The Federal Election Commission increased the limits on the amount an individual can contribute to a candidate or national political party, as well as the overall limit on the amount an individual can give to all federal candidates and federal political committees in a two-year election cycle.

An individual can now give up to $2,600 per election to a candidate for federal office, up from $2,500.  Because contribution limits for PACs do not adjust for inflation as individual limits do, this means that a couple can now jointly contribute more to a federal candidate ($5,200 combined) than a PAC can (still $5,000).  The limit on an individual’s contributions to a national party committee increased to $32,400, up from $30,800.  The following chart shows more details on the limits for individuals in 2013 and 2014:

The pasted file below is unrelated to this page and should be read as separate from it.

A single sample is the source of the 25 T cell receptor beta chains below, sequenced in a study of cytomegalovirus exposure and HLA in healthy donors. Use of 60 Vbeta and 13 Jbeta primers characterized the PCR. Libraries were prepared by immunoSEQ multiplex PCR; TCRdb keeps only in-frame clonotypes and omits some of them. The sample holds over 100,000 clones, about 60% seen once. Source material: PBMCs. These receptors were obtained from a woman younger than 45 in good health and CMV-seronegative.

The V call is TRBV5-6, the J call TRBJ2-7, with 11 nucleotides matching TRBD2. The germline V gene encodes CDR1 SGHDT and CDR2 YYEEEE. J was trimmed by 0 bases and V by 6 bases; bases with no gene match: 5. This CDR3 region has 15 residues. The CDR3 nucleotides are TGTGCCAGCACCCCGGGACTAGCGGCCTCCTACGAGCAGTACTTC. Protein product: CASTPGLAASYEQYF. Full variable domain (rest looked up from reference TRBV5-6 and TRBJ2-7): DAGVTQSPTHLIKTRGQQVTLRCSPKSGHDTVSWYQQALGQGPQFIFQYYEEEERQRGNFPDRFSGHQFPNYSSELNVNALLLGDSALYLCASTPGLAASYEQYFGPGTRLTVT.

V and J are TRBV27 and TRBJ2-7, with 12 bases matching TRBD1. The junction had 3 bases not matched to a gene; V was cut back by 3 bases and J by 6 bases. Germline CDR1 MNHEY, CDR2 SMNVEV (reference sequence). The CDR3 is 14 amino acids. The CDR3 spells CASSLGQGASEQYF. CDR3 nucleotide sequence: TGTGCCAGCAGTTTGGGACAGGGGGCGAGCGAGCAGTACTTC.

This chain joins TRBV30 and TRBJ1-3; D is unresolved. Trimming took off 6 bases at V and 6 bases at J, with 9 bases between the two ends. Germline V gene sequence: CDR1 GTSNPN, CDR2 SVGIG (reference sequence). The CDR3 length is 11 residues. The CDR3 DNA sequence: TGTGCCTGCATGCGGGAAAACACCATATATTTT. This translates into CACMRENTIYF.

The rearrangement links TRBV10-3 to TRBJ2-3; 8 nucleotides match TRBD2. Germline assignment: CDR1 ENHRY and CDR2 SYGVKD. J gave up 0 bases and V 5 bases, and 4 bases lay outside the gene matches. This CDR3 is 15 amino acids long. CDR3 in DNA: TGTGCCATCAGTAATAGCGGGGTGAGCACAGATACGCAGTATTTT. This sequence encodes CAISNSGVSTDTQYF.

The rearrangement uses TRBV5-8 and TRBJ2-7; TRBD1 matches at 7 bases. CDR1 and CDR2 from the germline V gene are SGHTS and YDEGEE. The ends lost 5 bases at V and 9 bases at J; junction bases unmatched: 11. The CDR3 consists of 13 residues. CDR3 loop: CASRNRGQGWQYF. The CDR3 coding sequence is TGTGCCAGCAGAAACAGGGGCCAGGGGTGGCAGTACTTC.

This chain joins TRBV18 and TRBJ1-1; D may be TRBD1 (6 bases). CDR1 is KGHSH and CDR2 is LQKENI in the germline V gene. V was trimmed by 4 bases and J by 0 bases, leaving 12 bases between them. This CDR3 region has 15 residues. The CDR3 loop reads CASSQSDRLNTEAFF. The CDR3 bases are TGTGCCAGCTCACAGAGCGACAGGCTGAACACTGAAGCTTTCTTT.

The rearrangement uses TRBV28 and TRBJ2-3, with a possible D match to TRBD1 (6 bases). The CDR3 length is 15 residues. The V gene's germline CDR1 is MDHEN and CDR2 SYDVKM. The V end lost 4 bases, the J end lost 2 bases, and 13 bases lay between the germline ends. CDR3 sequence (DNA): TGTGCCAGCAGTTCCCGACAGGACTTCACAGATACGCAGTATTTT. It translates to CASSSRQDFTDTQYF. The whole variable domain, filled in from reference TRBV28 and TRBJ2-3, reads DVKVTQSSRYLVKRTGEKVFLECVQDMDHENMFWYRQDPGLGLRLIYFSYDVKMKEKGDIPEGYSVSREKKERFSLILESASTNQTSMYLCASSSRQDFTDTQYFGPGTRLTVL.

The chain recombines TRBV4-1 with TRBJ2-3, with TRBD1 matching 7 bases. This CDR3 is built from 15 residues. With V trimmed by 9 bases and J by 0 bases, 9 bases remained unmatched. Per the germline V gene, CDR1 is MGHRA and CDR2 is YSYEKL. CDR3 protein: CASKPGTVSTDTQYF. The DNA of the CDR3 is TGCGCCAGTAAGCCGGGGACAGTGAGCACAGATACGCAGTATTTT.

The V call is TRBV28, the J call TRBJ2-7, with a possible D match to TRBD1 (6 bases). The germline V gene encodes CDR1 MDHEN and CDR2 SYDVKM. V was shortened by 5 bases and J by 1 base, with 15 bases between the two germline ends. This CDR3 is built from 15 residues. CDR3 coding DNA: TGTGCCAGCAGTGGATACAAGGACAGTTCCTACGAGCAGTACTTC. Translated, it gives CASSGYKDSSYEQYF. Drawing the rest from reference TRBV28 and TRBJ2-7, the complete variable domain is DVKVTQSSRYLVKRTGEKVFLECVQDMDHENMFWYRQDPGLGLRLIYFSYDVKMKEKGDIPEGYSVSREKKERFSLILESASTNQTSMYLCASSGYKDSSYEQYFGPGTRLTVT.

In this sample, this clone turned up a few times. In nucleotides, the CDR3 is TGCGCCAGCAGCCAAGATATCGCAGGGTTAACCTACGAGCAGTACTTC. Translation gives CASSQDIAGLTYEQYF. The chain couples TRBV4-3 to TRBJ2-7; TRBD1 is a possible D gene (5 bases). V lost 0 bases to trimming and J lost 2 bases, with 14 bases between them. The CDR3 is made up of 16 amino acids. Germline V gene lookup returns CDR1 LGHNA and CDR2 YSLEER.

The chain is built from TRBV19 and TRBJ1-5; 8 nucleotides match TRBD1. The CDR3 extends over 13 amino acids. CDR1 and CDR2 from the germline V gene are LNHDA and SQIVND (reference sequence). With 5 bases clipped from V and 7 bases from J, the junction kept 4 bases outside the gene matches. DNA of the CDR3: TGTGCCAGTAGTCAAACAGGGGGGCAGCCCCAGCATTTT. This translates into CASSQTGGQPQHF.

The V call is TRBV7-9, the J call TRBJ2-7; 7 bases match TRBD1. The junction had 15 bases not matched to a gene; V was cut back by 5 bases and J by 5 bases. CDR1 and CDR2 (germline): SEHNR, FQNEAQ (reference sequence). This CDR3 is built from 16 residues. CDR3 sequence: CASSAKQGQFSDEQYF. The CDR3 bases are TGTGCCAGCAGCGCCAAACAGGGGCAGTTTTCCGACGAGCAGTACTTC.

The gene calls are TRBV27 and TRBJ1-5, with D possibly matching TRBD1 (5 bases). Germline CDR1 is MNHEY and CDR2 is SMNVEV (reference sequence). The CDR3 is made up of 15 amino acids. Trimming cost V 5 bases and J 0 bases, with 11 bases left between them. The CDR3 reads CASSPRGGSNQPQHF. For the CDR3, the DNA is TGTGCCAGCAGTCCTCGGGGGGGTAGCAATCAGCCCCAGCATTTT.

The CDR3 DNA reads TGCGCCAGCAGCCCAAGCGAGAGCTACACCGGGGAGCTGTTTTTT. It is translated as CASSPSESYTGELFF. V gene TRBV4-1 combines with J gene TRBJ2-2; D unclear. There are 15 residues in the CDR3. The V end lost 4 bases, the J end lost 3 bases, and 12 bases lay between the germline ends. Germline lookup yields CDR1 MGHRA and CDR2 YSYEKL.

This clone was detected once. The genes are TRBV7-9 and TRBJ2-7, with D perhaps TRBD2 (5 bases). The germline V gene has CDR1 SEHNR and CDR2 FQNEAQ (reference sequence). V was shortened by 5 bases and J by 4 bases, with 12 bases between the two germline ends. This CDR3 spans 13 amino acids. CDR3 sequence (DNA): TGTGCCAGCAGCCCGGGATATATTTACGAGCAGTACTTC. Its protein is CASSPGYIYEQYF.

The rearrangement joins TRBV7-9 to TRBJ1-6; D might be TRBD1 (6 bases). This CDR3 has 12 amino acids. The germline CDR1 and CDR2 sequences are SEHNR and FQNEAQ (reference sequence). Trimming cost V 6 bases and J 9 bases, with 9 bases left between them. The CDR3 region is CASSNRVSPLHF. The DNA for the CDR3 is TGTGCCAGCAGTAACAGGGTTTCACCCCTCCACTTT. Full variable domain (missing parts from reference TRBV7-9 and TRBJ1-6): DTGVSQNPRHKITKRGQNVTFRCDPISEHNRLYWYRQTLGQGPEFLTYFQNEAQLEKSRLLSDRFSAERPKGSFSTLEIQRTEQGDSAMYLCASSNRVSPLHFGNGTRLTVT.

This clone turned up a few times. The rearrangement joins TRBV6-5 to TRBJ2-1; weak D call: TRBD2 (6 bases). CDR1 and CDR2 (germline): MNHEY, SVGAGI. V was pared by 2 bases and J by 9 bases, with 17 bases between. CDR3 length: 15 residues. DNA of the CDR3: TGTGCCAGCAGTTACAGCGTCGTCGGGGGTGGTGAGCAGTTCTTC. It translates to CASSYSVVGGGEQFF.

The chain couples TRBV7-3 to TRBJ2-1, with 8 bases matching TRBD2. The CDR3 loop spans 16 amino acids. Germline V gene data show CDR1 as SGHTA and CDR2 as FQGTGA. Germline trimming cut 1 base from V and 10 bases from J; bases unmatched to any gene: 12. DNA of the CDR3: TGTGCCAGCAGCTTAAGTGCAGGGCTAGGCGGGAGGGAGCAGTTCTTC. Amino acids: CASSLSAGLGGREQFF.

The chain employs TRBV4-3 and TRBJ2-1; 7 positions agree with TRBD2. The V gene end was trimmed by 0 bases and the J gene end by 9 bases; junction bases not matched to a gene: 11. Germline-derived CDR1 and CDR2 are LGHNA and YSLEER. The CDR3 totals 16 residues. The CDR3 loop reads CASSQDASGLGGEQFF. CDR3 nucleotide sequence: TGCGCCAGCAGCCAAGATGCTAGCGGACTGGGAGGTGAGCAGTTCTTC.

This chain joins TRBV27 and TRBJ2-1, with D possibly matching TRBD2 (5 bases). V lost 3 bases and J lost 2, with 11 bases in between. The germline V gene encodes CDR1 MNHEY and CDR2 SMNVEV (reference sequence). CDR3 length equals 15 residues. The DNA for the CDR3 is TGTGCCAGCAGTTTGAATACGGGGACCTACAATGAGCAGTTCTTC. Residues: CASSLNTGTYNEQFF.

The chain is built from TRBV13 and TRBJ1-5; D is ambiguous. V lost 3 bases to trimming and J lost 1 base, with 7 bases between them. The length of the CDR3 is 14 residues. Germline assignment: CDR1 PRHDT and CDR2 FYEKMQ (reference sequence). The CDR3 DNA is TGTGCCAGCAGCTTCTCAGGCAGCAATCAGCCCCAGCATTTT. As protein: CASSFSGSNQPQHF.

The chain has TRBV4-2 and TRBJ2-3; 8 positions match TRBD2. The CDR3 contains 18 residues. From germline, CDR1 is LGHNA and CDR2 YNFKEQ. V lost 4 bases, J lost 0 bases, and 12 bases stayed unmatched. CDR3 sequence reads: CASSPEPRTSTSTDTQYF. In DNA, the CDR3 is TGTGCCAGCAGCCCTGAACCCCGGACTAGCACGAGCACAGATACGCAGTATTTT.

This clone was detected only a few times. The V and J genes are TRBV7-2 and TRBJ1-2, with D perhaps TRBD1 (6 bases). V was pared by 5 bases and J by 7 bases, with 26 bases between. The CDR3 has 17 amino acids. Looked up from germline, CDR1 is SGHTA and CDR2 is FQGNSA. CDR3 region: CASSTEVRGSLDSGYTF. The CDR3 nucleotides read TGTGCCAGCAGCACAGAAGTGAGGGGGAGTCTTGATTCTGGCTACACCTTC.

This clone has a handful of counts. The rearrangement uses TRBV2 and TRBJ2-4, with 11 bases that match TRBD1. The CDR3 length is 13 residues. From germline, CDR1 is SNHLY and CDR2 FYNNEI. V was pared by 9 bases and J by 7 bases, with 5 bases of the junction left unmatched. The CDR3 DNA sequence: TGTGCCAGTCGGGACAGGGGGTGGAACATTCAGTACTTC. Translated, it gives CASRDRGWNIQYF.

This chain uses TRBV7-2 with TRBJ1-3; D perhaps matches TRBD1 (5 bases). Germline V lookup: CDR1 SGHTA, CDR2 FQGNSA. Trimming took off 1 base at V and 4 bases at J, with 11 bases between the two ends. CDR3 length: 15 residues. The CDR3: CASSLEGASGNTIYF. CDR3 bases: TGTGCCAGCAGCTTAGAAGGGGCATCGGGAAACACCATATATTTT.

An individual may contribute to …
Federal   Candidates $2,600 per   election
National   party committees $32,400 per   year
State   or local party committees’ federal accounts $10,000 per   year
Federal   PACs $5,000 per   year

 

The FEC also increased the complex aggregate limits on the amount an individual can give to all candidates and federal political committees.  No individual can give more than $123,200 in total contributions to all federal candidates, parties, and PACs between January 1, 2013 and December 31, 2014 (up $6,200 from the last cycle).  The part that adds confusion is that there are also sub-limits on how much an individual can give to (a) all candidates, (b) all political parties and PACs, and (c) all state/local parties (federal accounts) and PACs combined.  These aggregate limits and sub-limits are best demonstrated in a chart:

Individuals who are politically active should consult legal counsel when tracking their biennial aggregate limits because there are many traps for the unwary to avoid.